Need To Socialize

Commissioner Gifford said she understands the importance of socializing and seeing friends after so many months of social distancing.

“We also know that teens and young adults want to do their part to protect their communities, especially the elderly and those at high risk of serious illness from the virus that causes COVID-19,” Dr Gifford said. “There are ways to safely socialize. It’s always safest to gather outside, and keep six feet away from others. Always keep your mask with you. Keep your groups small. Connecticut’s reopening guidance limits indoor gatherings to no more than 25. Always wear a face covering indoors if you are with those who aren’t part of your household. With these simple but effective steps, we can keep Connecticut safe and still enjoy time with friends and family.”

Dr Gifford reminded residents and visitors to the state that as many as 40 percent of COVID cases can be asymptomatic.

“That means if you go to a party with a crowd and without a mask, even if you are feeling well you can spread COVID to others who may become very ill,” Dr Gifford said. “They can spread COVID to older or more vulnerable family and friends. To keep all of Connecticut safe, everyone needs to do their part and stick with the rules. It is also important for people to work with their local health department on contact tracing related to COVID-19, which is an important activity in making sure people who were exposed are aware and can quarantine to prevent spread to others.”

“This is a virus that can spread rapidly,” Governor Lamont added. “A small cluster of cases can turn into hundreds of new infections within days. If you multiply that, we are looking at major impact to our ability to continue to reopen our economy or even send children back to school in September for in-person instruction. We need your help, and we are counting on you. So please, we ask you again — wear your mask, wash your hands, and maintain social distancing wherever possible. This has been a difficult time for all of us. But together we can get through it and become stronger.”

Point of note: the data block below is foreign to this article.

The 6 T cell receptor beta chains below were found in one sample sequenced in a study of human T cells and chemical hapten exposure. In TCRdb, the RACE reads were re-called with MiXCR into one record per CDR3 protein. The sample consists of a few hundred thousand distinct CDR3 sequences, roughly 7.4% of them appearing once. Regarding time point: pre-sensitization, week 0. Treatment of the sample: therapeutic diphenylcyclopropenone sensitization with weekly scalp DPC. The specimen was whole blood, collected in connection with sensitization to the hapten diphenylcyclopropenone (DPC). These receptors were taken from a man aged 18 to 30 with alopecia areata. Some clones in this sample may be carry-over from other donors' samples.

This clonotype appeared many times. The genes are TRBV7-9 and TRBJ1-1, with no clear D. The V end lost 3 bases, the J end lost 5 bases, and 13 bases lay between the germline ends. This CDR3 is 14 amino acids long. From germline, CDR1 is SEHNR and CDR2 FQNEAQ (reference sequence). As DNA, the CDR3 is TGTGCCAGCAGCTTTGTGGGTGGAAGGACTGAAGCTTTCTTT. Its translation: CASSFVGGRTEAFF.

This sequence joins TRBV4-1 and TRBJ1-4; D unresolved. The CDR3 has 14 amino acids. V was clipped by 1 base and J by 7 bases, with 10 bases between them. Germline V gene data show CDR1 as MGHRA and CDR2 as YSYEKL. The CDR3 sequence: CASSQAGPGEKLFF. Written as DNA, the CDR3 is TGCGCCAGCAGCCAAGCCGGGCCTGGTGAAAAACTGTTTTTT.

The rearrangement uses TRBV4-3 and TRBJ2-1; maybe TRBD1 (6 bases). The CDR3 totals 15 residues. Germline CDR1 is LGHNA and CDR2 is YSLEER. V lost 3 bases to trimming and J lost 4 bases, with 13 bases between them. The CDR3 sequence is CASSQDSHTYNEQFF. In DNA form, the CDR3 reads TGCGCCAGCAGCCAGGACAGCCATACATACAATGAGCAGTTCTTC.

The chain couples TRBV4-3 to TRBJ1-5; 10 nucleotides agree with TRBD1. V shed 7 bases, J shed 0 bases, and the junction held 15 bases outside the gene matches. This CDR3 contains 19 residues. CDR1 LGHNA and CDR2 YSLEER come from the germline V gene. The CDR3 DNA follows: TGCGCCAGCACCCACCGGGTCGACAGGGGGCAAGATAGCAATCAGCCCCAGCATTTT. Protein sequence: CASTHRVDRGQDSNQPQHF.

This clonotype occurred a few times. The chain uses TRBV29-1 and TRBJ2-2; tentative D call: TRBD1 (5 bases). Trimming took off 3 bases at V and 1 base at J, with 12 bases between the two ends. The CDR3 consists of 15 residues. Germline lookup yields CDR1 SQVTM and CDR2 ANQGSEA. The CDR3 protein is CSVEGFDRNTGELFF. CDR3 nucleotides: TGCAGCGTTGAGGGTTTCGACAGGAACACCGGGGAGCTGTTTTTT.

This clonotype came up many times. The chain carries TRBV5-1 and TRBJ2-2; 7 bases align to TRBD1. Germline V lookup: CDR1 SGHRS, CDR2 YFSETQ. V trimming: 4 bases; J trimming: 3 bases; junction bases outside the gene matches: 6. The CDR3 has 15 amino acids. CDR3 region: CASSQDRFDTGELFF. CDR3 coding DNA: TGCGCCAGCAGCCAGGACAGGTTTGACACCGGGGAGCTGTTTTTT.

Locally, that message was echoed by the Heath District director.

“We continue to urge vigilance in following measures like mask wearing, hand washing, and disinfecting,” Culbert said. “Young people may be asymptomatic for days or weeks, or may not be feeling ill. We don’t have good data on them and what their viral load is or how they shed — so it’s critical they strictly follow the guidelines being outlined.”

Travel Advisory Expanded

On July 28, the regional travel advisory between Connecticut, New Jersey, and New York that went into effect last month and directs incoming travelers from states with a significant community spread of COVID-19 to self-quarantine for a 14-day period was updated to include Illinois, Kentucky, Minnesota, Puerto Rico, and Washington, DC.

The quarantine applies to any person arriving from a state with a positive test rate higher than 10 per 100,000 residents over a seven-day rolling average or a state with a ten percent or higher positivity rate over a seven-day rolling average.

The locations meeting this criteria are Alabama, Alaska, Arizona, Arkansas, California, Delaware, Florida, Georgia, Idaho, Illinois, Indiana, Iowa, Kansas, Kentucky, Louisiana, Maryland, Minnesota, Mississippi, Missouri, Montana, Nebraska, Nevada, New Mexico, North Carolina, North Dakota, Ohio, Oklahoma, Puerto Rico, South Carolina, Tennessee, Texas, Utah, Virginia, Washington state, Washington, DC, and Wisconsin.